Common Injuries In Ballet

Sports MedicineSkilled ballet dancers create a beautiful and artistic display of athleticism, but unfortunately are frequent patients of sports medicine professionals. Improper form and fatigue are the two worst enemies of ballet dancers, and are just a couple causes of the following problems.

Arms

Ballet dancers use their arms for lifting and graceful expression. This can lead to overuse injuries in rotator cuffs, shoulder impingement, tendonitis or bursitis. Another major cause of arm injuries in this art is from a bad fall, especially onto an outstretched arm. Dancers should work with a skilled trainer who teaches them how to fall properly, in addition to correctly performing positions and movements. He or she must be mindful of anatomy, and be careful not to hyperextend the arms.

Legs

Ankles, knees and hips are incredibly prone to injury in ballet, according to sports medicine professionals. Most often this is due to poor technique, such as a turned out foot, or twisting the knee while dancing. Falls and bad landings are also culprits of leg injuries such as torn meniscus, kneecap issues, and rolled or sprained ankles. Shoes that do not fit correctly can lead to foot issues as well. Up to 80% of injuries from ballet are leg injuries.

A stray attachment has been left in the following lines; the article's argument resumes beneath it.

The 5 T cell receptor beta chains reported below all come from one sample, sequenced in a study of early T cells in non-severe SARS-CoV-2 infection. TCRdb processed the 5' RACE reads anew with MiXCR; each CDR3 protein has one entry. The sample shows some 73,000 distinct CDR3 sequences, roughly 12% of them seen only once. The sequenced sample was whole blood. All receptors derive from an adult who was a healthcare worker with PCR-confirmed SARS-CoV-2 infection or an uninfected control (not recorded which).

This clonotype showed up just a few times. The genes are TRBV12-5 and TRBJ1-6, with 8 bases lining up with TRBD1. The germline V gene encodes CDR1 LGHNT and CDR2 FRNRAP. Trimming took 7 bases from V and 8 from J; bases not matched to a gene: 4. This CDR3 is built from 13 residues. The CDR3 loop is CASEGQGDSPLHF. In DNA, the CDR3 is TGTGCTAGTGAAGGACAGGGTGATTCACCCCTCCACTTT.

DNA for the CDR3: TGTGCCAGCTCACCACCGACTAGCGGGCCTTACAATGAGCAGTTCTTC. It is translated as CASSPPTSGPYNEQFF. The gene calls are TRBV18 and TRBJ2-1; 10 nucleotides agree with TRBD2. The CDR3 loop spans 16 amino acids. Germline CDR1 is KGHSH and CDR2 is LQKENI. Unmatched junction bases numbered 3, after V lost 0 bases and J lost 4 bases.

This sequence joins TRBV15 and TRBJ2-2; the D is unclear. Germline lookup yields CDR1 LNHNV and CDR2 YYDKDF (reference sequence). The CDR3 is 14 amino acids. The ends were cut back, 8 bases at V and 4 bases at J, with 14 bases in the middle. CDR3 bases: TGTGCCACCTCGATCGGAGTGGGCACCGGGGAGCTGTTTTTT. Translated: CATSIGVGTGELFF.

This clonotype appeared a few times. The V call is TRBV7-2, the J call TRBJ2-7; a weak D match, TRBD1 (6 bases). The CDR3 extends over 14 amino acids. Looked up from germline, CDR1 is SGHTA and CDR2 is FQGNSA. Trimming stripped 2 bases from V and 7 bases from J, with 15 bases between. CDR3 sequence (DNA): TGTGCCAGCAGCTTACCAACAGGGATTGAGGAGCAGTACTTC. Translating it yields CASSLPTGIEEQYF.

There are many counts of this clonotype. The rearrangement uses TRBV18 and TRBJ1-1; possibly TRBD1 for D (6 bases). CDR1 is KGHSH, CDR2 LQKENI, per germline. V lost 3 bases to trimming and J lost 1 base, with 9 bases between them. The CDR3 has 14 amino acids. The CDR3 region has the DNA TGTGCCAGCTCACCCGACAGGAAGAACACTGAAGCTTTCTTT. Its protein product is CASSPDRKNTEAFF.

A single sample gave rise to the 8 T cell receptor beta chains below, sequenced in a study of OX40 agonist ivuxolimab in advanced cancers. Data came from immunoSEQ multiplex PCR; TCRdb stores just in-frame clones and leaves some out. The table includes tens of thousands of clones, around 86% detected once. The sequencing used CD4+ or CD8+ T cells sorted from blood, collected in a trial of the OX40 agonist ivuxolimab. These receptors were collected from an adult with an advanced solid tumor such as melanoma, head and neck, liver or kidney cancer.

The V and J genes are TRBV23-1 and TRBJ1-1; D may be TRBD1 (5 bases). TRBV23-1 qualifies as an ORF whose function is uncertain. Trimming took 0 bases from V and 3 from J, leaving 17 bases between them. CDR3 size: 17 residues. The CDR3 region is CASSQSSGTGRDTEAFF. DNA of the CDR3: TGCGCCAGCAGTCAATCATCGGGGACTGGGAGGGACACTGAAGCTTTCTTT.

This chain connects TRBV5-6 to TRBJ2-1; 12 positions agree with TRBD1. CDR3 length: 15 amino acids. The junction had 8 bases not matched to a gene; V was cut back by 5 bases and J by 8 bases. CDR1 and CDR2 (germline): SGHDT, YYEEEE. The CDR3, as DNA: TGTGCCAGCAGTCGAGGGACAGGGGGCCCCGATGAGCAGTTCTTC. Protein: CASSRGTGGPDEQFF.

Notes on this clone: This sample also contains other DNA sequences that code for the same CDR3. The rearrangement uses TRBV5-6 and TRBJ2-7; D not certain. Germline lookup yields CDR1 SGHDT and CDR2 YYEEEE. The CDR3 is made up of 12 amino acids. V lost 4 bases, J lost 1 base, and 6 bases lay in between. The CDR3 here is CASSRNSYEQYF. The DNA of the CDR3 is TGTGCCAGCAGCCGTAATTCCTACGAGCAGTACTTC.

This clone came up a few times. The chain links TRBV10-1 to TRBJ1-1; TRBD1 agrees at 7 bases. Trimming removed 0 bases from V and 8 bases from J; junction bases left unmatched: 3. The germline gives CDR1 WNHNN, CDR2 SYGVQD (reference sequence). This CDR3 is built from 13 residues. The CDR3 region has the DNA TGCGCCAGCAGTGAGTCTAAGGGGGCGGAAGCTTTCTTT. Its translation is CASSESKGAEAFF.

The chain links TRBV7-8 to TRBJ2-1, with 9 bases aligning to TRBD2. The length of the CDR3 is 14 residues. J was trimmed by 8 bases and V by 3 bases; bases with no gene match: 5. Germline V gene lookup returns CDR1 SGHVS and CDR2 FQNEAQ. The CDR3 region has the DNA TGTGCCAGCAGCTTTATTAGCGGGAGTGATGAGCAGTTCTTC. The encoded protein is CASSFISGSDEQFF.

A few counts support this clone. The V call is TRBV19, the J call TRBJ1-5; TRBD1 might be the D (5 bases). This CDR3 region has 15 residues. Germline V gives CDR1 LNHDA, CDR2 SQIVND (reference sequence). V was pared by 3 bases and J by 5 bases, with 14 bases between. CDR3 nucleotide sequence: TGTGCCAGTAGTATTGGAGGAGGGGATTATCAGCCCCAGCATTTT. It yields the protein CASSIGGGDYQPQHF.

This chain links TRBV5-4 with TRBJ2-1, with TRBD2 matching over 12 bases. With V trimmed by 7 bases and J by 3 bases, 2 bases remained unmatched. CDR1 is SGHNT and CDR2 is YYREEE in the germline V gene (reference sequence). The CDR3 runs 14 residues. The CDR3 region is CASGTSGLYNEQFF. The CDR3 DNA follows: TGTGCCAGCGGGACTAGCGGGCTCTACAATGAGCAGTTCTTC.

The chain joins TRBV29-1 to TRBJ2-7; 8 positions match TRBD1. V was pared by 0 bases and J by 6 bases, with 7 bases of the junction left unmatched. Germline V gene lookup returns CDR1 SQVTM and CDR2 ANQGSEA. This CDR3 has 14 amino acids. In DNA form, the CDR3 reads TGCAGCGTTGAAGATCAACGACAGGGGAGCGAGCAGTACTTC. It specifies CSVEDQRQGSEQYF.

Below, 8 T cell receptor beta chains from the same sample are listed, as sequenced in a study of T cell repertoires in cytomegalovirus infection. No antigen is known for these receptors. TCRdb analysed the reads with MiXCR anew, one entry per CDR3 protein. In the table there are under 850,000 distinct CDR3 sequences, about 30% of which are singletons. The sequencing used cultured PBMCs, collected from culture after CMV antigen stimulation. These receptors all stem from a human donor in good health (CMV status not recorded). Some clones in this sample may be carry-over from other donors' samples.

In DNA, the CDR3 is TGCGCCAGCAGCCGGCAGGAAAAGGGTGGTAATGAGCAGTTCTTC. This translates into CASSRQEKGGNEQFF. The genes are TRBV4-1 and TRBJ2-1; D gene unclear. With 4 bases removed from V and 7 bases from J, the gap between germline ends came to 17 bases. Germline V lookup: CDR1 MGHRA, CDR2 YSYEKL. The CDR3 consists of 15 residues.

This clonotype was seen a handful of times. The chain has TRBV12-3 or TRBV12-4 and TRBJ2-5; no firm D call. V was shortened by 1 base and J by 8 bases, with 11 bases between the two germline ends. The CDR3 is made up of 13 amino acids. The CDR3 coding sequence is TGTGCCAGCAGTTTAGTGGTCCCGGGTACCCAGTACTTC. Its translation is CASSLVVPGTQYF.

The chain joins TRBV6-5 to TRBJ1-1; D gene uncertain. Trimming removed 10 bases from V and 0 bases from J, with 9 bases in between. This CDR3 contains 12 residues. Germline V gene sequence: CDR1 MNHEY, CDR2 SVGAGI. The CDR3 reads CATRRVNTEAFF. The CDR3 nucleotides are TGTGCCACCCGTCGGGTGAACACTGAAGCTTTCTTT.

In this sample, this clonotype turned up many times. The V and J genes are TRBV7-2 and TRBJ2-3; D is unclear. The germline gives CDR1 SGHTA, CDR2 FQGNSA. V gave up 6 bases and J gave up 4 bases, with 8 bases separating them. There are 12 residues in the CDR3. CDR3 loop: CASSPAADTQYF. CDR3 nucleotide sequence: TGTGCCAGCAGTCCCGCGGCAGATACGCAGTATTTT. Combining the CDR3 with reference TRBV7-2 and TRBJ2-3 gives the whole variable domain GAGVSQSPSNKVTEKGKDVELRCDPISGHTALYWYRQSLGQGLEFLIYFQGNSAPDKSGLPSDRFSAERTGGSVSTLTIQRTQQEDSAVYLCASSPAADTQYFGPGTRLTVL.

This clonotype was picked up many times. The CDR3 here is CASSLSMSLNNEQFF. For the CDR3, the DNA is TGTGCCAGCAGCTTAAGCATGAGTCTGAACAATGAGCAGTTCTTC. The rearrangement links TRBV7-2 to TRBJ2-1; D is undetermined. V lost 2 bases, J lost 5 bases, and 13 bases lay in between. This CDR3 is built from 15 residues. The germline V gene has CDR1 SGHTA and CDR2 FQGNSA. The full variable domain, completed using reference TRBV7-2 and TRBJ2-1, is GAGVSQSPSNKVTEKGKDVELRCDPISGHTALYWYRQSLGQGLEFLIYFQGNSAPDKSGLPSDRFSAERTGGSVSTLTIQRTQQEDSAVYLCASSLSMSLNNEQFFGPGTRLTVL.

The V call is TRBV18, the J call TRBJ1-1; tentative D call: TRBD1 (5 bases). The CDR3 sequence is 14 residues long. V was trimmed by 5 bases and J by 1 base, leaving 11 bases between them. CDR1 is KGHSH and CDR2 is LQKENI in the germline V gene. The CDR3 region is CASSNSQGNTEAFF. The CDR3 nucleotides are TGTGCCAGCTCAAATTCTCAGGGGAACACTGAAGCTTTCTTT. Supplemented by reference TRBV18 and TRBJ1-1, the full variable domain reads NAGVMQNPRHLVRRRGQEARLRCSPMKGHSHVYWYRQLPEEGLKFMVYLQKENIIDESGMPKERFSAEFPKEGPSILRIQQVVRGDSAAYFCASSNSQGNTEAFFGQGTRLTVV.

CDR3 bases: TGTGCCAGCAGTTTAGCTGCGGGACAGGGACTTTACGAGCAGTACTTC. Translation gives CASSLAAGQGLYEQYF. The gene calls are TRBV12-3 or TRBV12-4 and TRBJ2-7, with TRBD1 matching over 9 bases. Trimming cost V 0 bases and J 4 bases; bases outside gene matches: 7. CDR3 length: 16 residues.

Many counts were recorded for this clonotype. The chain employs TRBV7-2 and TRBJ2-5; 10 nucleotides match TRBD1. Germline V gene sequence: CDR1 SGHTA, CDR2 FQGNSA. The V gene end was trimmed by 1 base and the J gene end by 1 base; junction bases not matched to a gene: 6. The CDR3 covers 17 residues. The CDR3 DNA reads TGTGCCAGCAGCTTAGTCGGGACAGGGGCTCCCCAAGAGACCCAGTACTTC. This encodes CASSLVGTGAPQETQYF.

Back

Improper form can be a ballet dancer’s demise when it comes to his or her spinal health. Overarching of the back and poor lift techniques could cause spasms in the lower back, or vertebrae and disc injury. Don’t forget about the potential for neck injury related to frequent head-turns in the program. Working out the core muscles will help support spinal alignment, and prevent possible lower back injuries.

Ballet dancers must pay special attention to their form and be sure not to over-practice. Fatigue garners sloppiness, and even the tiniest degree of poor technique could result in disastrous damage to the body. If you are interested in or involved in ballet, talk to a sports medicine professional for more tips on safe dancing.

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